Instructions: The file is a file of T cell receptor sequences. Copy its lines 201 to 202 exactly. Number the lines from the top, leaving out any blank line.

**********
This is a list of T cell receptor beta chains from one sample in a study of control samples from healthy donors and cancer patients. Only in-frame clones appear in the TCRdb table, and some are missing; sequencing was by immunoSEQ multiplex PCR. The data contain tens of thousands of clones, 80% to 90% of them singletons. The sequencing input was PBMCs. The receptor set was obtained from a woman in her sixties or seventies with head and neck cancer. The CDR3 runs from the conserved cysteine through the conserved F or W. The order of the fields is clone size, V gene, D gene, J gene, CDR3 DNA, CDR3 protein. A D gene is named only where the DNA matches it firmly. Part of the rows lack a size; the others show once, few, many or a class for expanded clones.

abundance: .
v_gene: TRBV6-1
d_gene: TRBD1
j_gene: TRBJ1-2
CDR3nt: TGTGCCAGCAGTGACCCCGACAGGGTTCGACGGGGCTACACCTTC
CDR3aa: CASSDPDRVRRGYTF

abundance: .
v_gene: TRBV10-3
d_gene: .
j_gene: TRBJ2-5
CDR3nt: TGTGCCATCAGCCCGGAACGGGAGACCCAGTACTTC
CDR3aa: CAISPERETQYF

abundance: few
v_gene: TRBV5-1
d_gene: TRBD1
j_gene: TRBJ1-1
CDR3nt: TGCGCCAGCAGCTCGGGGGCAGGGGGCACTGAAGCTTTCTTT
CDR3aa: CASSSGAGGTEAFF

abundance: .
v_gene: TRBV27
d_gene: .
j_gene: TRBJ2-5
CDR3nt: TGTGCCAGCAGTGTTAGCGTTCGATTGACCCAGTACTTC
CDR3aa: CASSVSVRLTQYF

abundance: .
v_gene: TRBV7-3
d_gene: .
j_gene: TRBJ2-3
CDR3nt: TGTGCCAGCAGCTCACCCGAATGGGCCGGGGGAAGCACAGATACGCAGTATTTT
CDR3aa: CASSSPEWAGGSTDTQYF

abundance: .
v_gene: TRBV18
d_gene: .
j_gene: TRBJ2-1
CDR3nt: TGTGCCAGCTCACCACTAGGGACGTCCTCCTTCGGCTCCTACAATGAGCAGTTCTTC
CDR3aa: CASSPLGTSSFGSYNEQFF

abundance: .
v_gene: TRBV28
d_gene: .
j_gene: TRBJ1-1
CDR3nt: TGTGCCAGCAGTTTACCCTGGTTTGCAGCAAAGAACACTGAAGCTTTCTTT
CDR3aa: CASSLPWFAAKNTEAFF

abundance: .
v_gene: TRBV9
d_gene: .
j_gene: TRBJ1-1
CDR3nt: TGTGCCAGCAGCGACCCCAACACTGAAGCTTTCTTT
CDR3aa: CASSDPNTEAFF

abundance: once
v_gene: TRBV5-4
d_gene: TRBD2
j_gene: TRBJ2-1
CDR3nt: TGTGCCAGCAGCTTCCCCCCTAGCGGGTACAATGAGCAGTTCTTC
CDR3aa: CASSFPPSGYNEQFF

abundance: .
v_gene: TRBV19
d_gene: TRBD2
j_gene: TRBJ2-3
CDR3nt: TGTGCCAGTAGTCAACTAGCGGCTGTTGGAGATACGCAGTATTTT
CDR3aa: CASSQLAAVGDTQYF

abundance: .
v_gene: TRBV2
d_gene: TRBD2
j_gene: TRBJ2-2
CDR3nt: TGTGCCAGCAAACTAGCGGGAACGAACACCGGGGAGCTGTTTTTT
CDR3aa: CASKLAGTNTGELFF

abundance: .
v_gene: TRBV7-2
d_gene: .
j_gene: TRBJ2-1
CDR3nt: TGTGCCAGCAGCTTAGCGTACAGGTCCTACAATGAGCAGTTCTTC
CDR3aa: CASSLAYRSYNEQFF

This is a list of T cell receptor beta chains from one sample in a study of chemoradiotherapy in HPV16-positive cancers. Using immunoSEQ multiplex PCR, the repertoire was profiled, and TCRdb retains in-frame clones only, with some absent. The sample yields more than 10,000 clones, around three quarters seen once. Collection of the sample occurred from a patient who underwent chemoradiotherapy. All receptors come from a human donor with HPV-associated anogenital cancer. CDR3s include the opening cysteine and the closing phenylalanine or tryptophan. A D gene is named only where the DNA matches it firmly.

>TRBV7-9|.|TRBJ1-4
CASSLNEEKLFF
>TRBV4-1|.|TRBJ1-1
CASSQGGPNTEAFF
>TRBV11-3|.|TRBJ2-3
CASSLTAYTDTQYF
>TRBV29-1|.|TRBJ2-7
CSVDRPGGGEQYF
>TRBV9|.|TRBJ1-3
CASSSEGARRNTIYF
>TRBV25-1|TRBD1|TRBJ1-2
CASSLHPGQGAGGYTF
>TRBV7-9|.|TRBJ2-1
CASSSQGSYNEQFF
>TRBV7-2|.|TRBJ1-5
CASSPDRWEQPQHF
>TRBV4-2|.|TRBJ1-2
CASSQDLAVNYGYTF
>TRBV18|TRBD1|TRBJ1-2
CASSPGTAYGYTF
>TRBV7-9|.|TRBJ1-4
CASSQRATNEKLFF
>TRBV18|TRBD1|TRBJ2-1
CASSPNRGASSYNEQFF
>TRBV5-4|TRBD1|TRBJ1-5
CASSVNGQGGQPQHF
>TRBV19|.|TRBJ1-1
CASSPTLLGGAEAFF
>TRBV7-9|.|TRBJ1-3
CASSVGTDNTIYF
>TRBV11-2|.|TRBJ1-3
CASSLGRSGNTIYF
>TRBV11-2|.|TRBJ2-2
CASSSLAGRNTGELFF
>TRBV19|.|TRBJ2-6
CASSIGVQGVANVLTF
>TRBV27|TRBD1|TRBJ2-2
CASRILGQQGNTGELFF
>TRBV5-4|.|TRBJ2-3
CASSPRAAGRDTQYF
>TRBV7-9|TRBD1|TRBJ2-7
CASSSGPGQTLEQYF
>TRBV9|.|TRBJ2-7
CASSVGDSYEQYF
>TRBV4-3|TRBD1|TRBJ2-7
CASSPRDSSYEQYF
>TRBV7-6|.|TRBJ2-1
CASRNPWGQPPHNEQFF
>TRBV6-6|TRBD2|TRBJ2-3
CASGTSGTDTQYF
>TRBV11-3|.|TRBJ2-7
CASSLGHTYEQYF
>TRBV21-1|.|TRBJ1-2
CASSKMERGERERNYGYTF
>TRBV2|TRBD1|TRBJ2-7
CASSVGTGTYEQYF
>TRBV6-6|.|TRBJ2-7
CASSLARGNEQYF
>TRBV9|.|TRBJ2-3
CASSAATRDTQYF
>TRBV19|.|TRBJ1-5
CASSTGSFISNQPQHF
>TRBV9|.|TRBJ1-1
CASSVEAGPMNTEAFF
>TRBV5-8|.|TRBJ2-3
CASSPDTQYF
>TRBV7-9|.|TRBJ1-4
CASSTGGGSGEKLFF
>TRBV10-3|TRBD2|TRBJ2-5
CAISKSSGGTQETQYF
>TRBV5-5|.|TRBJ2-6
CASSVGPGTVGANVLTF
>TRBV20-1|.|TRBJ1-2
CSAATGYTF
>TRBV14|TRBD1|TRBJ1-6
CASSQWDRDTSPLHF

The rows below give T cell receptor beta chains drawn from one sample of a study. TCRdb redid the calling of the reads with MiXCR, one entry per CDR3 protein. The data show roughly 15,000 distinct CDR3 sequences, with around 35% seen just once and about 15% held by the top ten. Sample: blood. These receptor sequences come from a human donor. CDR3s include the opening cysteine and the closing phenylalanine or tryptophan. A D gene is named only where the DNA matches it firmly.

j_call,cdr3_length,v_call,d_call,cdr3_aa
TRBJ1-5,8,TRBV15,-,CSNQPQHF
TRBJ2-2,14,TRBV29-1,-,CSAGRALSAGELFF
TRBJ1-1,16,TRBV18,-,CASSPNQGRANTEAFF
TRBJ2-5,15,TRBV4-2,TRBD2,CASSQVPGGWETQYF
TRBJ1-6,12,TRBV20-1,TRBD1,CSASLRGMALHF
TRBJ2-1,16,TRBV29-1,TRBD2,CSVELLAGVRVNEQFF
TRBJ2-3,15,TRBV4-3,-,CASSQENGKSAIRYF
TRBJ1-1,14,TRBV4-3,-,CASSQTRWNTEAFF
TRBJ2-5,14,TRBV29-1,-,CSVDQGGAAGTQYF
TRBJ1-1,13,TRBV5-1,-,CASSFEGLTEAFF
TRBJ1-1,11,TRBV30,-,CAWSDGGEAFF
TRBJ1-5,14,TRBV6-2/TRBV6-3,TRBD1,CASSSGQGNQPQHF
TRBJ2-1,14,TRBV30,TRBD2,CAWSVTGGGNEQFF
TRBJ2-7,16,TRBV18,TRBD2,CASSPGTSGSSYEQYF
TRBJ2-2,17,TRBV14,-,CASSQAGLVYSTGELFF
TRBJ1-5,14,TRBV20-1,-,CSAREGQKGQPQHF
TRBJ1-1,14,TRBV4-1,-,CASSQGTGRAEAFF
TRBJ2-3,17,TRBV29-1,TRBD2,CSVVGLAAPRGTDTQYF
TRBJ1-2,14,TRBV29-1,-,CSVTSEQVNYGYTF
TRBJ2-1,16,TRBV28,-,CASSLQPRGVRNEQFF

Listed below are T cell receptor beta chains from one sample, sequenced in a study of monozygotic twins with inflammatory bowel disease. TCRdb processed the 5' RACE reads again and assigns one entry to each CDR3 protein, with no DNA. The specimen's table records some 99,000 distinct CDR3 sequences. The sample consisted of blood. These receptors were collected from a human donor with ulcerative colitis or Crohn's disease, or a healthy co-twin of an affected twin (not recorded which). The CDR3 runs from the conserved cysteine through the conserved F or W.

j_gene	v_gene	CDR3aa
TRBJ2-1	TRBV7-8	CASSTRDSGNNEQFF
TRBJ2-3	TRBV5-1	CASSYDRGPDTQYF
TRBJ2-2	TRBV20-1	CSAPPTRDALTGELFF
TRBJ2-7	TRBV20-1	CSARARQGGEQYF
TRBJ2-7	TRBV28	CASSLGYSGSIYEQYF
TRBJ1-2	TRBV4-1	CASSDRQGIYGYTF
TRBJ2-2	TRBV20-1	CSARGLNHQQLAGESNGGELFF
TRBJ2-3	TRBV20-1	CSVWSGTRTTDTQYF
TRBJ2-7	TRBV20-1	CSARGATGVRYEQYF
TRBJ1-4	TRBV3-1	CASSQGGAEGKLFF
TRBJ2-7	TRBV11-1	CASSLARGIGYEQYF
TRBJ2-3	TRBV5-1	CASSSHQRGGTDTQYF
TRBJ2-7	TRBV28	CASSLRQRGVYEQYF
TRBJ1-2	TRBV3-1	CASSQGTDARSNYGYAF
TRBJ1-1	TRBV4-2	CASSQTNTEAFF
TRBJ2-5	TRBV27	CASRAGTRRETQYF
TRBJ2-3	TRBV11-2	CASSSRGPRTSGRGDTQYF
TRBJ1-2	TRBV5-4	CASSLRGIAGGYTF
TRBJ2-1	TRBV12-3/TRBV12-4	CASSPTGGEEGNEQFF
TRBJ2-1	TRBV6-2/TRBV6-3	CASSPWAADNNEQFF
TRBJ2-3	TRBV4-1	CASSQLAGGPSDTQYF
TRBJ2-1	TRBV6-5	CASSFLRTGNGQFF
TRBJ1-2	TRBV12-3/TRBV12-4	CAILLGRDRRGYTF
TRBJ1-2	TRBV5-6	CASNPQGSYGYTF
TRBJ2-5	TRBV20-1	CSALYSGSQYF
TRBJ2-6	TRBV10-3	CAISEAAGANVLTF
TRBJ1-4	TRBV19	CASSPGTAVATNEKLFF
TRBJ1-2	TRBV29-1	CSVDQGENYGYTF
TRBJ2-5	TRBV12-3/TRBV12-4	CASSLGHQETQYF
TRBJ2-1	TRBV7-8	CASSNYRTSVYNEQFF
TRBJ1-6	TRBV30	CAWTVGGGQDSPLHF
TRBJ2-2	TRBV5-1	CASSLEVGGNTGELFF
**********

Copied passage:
TRBJ1-4	TRBV19	CASSPGTAVATNEKLFF
TRBJ1-2	TRBV29-1	CSVDQGENYGYTF